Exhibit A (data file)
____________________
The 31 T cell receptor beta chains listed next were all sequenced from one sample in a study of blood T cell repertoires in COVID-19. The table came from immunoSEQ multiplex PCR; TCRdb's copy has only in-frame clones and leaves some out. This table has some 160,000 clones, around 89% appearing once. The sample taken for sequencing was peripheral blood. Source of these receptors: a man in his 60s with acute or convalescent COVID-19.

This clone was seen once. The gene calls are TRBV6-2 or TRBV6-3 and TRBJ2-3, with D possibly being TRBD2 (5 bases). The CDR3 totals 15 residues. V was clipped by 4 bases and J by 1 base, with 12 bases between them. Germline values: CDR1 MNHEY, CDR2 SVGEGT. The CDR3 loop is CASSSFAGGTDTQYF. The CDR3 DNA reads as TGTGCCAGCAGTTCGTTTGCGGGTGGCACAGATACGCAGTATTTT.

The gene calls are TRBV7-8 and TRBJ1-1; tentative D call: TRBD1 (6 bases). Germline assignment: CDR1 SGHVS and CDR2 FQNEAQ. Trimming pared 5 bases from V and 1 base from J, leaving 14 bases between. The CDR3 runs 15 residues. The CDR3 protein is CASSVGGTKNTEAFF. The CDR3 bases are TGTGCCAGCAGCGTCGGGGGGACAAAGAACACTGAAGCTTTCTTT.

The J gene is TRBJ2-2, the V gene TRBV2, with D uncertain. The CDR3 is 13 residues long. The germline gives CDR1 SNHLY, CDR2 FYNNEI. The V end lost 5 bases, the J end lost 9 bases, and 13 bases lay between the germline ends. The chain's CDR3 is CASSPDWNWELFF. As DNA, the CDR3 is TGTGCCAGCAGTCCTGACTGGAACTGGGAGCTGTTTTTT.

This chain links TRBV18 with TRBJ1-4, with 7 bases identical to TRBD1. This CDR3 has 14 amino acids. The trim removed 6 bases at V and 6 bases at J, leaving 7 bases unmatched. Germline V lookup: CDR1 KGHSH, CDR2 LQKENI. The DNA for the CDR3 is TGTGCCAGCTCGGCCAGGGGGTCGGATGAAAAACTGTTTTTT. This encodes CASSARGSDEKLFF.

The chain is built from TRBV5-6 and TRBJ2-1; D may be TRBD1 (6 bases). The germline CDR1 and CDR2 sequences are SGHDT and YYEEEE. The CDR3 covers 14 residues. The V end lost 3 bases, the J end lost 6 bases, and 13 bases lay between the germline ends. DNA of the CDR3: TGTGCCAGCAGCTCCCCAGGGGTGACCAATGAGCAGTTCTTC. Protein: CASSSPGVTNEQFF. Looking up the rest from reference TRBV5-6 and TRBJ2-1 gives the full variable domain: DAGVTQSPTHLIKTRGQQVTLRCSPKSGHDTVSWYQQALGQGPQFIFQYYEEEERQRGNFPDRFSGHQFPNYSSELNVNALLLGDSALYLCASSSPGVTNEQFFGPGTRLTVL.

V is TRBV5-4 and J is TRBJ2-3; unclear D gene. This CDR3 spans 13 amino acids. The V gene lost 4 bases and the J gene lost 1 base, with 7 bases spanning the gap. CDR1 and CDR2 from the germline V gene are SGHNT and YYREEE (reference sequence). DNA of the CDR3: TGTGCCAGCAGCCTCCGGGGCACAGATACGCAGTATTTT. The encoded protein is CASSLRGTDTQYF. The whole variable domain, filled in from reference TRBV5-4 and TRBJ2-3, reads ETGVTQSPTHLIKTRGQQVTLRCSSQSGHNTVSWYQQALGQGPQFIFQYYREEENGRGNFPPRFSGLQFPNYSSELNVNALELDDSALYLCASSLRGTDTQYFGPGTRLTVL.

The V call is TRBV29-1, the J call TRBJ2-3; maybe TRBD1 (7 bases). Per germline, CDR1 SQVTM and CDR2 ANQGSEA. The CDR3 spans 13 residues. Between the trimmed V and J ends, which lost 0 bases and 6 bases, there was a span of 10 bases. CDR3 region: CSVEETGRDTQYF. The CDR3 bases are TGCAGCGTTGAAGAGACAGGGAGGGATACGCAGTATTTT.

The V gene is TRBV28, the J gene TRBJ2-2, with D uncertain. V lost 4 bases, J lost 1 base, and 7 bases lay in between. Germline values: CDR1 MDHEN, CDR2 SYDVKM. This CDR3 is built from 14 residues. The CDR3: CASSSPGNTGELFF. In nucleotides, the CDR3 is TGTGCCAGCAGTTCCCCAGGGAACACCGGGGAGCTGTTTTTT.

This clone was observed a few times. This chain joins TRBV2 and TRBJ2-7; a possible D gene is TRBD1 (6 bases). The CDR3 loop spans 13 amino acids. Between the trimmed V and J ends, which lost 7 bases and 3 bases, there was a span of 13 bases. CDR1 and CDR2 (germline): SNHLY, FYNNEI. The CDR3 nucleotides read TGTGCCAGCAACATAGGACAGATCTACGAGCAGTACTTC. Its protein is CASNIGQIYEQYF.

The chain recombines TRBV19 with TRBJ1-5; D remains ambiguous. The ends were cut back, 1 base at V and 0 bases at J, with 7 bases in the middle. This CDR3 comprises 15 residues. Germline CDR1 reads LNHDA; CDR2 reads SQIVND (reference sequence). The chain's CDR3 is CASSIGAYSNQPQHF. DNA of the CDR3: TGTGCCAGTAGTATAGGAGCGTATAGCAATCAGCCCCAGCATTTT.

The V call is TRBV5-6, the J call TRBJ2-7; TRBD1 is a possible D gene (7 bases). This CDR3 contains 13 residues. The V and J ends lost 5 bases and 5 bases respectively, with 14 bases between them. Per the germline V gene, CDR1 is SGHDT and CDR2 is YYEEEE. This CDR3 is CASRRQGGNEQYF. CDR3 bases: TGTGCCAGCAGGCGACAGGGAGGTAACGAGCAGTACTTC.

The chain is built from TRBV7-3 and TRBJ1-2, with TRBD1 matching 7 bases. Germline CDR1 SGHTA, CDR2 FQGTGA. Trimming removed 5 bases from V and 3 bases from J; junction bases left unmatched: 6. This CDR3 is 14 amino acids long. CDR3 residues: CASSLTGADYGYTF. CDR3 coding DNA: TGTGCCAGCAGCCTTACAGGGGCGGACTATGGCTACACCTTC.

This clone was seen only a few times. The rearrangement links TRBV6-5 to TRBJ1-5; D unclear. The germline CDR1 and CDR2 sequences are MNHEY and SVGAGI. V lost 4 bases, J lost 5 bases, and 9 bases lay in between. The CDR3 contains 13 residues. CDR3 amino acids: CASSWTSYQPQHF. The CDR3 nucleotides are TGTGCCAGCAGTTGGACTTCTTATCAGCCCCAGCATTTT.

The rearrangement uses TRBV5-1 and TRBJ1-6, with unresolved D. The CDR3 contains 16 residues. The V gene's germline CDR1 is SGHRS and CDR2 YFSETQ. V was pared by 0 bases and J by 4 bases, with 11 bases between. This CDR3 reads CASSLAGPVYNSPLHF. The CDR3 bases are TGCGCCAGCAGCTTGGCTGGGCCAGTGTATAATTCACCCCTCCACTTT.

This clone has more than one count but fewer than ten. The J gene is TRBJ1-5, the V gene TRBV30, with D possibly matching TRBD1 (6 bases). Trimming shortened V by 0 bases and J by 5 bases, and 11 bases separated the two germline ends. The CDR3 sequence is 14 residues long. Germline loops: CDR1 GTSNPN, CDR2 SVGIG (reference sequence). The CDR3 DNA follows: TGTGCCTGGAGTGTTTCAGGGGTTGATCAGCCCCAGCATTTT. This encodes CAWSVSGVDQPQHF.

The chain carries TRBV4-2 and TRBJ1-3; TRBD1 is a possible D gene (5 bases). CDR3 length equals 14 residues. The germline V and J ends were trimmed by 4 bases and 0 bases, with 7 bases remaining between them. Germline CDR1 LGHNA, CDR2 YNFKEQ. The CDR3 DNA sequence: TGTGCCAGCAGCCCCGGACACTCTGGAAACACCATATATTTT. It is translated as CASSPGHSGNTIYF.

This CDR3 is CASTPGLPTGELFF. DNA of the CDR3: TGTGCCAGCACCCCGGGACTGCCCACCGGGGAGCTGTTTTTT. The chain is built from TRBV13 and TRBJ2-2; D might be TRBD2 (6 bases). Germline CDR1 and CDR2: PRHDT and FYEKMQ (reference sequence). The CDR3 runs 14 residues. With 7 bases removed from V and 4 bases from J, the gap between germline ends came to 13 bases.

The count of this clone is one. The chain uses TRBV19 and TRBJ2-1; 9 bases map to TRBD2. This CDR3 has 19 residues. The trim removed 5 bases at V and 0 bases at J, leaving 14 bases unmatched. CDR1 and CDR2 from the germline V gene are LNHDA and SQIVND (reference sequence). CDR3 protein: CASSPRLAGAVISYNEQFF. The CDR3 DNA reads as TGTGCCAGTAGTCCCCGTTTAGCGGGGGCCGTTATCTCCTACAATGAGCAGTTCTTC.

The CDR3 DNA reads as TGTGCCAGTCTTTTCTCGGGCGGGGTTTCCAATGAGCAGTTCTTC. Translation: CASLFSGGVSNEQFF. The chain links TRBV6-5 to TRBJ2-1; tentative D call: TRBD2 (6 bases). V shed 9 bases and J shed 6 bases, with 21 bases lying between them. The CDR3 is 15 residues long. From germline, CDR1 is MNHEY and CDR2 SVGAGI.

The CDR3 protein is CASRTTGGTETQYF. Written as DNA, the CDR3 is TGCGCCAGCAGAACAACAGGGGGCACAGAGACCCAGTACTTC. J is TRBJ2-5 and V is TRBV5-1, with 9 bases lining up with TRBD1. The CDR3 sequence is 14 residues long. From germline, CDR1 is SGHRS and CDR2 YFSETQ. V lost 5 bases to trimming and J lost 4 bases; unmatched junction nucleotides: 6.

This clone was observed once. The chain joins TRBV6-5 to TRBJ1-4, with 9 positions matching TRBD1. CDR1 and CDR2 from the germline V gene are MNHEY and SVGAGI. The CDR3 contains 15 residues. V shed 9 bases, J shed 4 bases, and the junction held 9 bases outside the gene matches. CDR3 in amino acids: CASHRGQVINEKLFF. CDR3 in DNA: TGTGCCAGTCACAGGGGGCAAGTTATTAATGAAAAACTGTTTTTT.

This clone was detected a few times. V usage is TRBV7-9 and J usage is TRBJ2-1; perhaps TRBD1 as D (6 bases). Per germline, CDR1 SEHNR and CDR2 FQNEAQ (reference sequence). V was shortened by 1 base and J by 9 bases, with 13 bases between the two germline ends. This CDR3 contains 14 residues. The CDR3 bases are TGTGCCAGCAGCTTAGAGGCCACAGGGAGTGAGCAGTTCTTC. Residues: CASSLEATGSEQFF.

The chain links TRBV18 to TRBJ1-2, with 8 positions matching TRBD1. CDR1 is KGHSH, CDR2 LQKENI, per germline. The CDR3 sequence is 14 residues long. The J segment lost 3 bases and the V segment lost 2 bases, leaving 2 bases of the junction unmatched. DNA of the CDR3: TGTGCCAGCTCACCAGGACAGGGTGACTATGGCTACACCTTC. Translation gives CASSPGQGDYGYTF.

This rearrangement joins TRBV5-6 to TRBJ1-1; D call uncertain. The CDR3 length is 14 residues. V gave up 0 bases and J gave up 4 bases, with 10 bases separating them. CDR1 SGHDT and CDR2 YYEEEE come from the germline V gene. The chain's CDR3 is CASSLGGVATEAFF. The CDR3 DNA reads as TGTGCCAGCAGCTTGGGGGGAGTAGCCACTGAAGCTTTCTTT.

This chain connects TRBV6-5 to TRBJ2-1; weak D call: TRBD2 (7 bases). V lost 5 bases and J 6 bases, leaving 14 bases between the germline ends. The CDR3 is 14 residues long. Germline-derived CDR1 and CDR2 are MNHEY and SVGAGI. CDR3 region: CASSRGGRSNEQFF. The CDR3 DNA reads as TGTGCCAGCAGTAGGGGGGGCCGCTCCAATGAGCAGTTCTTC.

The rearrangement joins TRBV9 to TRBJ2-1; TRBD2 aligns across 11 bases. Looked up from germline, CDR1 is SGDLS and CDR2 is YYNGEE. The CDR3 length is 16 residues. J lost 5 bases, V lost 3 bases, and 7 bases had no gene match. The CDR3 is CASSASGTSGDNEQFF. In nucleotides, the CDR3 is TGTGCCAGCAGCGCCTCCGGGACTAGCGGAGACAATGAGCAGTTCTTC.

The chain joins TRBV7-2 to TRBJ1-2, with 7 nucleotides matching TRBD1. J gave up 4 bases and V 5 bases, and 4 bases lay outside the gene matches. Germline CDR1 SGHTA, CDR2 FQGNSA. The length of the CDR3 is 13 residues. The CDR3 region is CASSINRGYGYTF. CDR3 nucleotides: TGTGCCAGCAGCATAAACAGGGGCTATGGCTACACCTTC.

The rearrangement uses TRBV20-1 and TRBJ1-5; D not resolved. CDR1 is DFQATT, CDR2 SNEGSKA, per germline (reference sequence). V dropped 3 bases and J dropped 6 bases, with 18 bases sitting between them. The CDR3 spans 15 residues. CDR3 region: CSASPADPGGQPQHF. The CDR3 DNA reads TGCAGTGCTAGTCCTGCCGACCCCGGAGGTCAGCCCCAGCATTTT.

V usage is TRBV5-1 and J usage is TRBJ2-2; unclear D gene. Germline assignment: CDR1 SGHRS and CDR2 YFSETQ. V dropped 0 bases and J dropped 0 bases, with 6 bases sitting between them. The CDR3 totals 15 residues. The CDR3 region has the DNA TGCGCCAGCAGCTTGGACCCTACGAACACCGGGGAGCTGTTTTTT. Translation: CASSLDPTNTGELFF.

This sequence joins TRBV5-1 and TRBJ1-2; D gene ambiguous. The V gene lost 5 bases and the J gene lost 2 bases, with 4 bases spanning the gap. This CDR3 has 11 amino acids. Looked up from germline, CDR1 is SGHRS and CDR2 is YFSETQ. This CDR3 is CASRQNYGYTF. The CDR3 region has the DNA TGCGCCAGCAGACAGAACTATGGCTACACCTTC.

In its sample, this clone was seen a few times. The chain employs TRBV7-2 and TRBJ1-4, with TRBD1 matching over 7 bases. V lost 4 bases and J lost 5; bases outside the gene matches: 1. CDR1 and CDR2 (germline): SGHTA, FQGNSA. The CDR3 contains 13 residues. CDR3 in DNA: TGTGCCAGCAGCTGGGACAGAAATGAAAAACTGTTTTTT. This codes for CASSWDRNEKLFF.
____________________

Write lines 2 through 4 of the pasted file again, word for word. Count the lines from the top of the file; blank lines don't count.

This clone was seen once. The gene calls are TRBV6-2 or TRBV6-3 and TRBJ2-3, with D possibly being TRBD2 (5 bases). The CDR3 totals 15 residues. V was clipped by 4 bases and J by 1 base, with 12 bases between them. Germline values: CDR1 MNHEY, CDR2 SVGEGT. The CDR3 loop is CASSSFAGGTDTQYF. The CDR3 DNA reads as TGTGCCAGCAGTTCGTTTGCGGGTGGCACAGATACGCAGTATTTT.

The gene calls are TRBV7-8 and TRBJ1-1; tentative D call: TRBD1 (6 bases). Germline assignment: CDR1 SGHVS and CDR2 FQNEAQ. Trimming pared 5 bases from V and 1 base from J, leaving 14 bases between. The CDR3 runs 15 residues. The CDR3 protein is CASSVGGTKNTEAFF. The CDR3 bases are TGTGCCAGCAGCGTCGGGGGGACAAAGAACACTGAAGCTTTCTTT.

The J gene is TRBJ2-2, the V gene TRBV2, with D uncertain. The CDR3 is 13 residues long. The germline gives CDR1 SNHLY, CDR2 FYNNEI. The V end lost 5 bases, the J end lost 9 bases, and 13 bases lay between the germline ends. The chain's CDR3 is CASSPDWNWELFF. As DNA, the CDR3 is TGTGCCAGCAGTCCTGACTGGAACTGGGAGCTGTTTTTT.